International Space Station International Space Station

A Proton-M rocket shown in 2013. The same type of rocket malfunctioned in mid-flight on Saturday and crashed over Siberia carrying a Mexican communications satellite. PHOTO ITAR-TASS/ITAR-TASS/Landov hide caption

toggle caption
PHOTO ITAR-TASS/ITAR-TASS/Landov

A Russian launch vehicle carrying the Progress M-27M cargo ship lifts off from the Baikonur cosmodrome in Kazakhstan on Tuesday. Fears mounted Wednesday that the unmanned cargo capsule was lost and may plunge back to Earth as ground control failed to gain control of the orbiting ship for a second day in a row. Roscosmos /EPA /Landov hide caption

toggle caption
Roscosmos /EPA /Landov

International Space Station Commander Barry "Butch" Wilmore holds up the first object made in space with 3-D printing on Nov. 25. NASA hide caption

toggle caption
NASA

To Boldly Go Where No 3-D Printer Has Gone Before: Yep, Space

  • Download
  • <iframe src="https://www.npr.org/player/embed/367238642/367600042" width="100%" height="290" frameborder="0" scrolling="no" title="NPR embedded audio player">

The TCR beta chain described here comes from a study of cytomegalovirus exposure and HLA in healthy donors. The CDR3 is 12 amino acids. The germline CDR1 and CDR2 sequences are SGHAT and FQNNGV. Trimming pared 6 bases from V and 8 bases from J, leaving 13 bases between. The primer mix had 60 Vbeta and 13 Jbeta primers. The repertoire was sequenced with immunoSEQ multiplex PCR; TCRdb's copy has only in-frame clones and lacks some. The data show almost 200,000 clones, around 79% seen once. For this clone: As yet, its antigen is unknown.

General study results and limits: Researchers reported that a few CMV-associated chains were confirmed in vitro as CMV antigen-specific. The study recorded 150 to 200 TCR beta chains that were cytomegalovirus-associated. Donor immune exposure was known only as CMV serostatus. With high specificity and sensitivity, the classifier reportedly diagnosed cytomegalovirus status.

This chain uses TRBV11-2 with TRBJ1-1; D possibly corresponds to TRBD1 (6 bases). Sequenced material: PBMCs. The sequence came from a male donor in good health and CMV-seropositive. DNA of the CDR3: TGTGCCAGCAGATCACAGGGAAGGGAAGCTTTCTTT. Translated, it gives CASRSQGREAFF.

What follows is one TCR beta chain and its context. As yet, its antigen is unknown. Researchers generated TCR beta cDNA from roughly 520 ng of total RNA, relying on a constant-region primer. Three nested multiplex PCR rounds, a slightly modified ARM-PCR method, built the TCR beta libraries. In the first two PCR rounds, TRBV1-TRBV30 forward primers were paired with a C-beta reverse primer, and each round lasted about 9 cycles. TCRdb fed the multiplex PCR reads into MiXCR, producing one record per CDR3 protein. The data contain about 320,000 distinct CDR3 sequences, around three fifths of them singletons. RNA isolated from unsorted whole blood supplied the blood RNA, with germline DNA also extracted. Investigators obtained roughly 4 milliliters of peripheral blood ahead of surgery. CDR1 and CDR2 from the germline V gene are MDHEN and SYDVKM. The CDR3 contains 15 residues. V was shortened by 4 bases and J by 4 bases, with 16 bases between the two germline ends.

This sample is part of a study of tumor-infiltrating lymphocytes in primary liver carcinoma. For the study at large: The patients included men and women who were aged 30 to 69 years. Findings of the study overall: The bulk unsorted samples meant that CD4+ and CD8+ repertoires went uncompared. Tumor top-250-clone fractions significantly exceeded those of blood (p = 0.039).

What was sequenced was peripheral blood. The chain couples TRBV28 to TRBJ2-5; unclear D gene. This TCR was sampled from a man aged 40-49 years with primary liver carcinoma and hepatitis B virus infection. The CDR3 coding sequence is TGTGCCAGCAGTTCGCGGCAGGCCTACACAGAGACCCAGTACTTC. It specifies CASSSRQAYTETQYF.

• Transcript

The new capsules are being built by Boeing and SpaceX. They look similar, but there are differences. SpaceX, The Boeing Company hide caption

toggle caption
SpaceX, The Boeing Company

How NASA's New Spaceships Stack Up

  • Download
  • <iframe src="https://www.npr.org/player/embed/349632573/349756585" width="100%" height="290" frameborder="0" scrolling="no" title="NPR embedded audio player">
  • Transcript

NASA Administrator Charles Bolden speaks during a news conference in Berlin on Monday. Bolden said no single country was indispensable to the International Space Station's success. Michael Sohn/AP hide caption

toggle caption
Michael Sohn/AP